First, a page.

"Now Jesus and His disciples went out to the towns of Caesarea Philippi; and on the road He asked His disciples, saying to them, "Who do men say that I am?" And they answered, "John the Baptist; but some say, Elijah; and others, one of the prophets." He said to them, "But who do you say that I am?" And Peter answered and said to Him, "You are the Christ." (Mark 8:27-29).
The city of Caesarea Philippi was on the southwestern slope of Mount Hermon and the northernmost extent of Jesus' ministry. It is also an area scattered with the temples of ancient Syrian Baal worship. A cave near Caesarea Philippi is said to be the birthplace of the Greek god Pan, the god of nature, fields, forests, mountains, flocks and shepherds. The Jordan river has four main sources, and the cave at Caesarea Philippi is its' easternmost source -- this alone would make the area full of emotion for the Jews. In Caesarea Philippi there was a great temple of white marble built to the godhead of Caesar—it had been built by Herod the Great.
With Caesarea Philippi as a backdrop we have a dramatic picture of Jesus of Nazareth, a penniless Galilean carpenter, surrounded by twelve ordinary men. He was standing in an in an area littered with the temples of the Syrian gods, a place where the Greek gods looked down, a place where the most important river in Judaism sprang to life, a place where the white marble splendor of the home of Caesar-worship dominated the landscape. And here, of all places, He stands and asks men who they believe Him to be. Peter boldly answers that He is "the Christ, the Son of the living God" (Matt. 16:16).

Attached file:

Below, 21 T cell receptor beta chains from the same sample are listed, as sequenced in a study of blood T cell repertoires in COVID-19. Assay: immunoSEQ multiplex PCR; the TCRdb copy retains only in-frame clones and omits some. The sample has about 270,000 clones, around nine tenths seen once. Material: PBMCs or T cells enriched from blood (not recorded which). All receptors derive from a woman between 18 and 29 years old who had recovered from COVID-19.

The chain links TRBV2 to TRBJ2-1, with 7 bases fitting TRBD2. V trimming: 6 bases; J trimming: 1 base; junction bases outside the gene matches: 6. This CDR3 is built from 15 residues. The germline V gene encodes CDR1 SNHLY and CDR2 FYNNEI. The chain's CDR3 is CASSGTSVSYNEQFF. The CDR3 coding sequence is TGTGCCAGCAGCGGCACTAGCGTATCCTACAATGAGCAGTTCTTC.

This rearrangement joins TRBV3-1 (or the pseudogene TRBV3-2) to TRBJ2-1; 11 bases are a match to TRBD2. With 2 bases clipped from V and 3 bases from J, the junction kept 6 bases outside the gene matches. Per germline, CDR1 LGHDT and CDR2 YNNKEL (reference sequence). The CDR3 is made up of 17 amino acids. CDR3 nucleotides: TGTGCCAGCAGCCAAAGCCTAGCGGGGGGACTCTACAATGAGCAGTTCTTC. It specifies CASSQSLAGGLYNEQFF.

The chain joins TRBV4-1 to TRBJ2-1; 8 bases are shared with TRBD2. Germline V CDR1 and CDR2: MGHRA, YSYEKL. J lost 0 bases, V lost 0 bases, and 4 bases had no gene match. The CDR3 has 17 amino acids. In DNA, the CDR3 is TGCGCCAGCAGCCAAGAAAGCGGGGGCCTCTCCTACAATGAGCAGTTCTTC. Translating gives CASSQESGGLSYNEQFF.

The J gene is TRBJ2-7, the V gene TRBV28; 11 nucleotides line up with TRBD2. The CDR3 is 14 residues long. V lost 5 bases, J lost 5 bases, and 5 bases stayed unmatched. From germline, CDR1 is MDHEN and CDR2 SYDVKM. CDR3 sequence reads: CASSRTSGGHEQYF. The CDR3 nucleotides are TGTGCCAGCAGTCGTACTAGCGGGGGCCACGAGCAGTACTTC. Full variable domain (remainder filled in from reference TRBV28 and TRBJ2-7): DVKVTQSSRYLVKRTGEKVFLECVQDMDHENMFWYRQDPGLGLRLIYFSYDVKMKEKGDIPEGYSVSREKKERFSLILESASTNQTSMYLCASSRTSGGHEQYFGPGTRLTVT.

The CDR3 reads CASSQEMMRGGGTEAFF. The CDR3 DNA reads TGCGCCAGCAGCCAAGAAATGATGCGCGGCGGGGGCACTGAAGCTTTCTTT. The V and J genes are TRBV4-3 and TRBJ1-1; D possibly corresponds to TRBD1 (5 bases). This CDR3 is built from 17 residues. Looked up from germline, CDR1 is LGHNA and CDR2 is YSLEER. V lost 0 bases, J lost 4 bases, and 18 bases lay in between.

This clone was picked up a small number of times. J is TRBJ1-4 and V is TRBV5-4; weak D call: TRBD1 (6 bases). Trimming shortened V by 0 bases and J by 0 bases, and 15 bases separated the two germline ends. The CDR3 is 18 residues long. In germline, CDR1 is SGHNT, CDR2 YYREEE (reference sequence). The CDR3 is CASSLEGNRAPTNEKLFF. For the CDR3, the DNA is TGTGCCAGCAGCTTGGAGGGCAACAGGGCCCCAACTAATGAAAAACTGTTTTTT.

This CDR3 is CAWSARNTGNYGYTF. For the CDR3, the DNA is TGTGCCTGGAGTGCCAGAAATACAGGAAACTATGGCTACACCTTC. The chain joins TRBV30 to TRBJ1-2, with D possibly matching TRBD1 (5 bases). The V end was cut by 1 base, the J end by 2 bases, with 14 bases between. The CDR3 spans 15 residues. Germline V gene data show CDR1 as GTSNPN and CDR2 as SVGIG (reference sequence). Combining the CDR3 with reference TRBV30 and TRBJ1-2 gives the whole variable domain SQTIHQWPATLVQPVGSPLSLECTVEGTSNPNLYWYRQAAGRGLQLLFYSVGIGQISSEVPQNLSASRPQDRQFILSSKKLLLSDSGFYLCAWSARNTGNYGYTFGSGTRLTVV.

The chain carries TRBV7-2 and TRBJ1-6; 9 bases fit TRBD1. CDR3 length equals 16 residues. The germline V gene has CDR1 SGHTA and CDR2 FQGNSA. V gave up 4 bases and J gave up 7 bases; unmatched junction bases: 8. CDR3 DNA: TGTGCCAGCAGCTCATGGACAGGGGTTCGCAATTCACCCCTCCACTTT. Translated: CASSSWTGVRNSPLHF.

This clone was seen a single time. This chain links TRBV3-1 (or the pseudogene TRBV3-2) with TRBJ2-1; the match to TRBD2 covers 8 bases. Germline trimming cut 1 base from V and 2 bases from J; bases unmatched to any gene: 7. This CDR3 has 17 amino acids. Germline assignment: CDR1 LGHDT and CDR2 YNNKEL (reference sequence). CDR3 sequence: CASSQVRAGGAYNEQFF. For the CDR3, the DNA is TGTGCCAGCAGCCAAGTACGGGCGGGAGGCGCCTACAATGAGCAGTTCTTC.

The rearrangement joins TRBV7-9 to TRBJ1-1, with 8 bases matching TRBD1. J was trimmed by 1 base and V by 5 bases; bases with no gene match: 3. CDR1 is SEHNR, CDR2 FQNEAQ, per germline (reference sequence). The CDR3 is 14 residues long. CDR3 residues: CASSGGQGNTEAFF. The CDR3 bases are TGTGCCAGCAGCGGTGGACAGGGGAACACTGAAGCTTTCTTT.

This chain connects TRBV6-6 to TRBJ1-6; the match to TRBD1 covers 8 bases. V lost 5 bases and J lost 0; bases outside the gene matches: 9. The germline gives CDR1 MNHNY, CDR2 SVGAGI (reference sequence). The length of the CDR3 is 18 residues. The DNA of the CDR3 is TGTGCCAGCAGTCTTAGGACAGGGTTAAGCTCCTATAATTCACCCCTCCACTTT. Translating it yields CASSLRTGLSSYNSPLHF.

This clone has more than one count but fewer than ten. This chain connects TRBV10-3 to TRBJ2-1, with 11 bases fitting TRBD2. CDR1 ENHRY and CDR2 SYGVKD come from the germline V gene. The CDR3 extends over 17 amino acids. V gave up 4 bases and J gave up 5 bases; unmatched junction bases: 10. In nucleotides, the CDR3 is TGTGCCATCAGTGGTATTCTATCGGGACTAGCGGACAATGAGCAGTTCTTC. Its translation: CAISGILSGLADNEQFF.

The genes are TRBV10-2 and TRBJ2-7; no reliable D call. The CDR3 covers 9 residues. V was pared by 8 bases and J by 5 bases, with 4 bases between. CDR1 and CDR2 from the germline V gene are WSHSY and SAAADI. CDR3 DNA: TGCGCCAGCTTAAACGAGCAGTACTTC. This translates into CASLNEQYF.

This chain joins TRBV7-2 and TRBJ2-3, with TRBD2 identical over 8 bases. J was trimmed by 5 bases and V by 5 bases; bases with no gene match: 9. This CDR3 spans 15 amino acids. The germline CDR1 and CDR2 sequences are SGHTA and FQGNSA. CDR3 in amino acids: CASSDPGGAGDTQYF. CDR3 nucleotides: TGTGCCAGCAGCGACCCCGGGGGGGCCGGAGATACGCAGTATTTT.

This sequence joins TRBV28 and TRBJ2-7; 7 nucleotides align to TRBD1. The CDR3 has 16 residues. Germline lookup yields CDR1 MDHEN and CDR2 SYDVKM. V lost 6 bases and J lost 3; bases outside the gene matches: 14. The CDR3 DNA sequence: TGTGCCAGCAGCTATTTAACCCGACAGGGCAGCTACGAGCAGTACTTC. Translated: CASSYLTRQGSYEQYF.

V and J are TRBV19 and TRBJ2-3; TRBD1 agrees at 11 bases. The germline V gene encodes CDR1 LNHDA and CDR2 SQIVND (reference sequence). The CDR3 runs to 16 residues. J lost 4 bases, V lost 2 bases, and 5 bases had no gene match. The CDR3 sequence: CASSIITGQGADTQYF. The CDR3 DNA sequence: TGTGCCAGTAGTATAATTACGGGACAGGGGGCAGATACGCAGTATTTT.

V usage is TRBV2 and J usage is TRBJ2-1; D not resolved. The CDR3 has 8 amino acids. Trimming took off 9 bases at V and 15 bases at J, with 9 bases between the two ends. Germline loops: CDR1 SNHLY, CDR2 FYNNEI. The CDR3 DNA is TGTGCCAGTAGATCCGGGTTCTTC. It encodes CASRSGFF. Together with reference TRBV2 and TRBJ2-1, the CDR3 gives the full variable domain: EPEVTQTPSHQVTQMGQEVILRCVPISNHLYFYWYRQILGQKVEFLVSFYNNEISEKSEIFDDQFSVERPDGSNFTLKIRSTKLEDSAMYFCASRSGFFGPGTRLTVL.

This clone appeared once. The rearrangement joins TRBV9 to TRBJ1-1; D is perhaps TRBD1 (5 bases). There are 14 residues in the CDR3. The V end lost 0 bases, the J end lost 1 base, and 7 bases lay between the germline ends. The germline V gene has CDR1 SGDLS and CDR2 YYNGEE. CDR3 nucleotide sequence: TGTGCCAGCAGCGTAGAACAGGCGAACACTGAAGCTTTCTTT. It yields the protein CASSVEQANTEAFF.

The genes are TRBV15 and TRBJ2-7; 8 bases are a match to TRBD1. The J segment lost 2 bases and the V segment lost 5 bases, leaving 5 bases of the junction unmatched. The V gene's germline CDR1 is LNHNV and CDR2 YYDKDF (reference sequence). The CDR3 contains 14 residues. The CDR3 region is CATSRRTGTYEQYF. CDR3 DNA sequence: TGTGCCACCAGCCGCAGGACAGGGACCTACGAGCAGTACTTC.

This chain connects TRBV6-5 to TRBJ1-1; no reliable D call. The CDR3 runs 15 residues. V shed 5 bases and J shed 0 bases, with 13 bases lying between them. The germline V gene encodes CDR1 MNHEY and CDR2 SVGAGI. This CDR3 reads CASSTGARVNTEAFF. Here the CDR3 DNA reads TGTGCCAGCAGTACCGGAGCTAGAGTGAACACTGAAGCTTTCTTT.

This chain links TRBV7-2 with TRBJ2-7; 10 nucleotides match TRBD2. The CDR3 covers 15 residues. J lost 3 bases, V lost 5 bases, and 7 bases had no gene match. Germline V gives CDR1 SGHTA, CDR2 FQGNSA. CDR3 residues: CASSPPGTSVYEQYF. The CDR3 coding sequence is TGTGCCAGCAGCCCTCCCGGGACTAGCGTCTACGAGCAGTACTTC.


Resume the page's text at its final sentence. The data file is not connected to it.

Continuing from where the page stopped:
The great confession at Caesarea Philippi was followed by the great hour on the Mount of Transfiguration (Matt. 17:1-9). Apparently Jesus had come to tho Mount Hermon to pray (Luke 9:28-29), when two great figures appear—Moses and Elijah—both of whom had experienced the power of God on a mountain top. The topic of conversation at the Transfiguration was "of His decease which He was about to accomplish at Jerusalem" (Luke 9:31). The word which is translated decease is very significant—it is exodos, which is exactly the same as the English word exodus—a word which is always used in connection with the departure of the people of God from Egypt.
The Biblical City Of Caesarea Philippi (2nd edition, 2015). A detailed outline describing the city of Caesarea Philippi, its significance in Biblical times and its archaeological ruins. This second edition includes color photographs of the area (PDF file size: 1.9MB).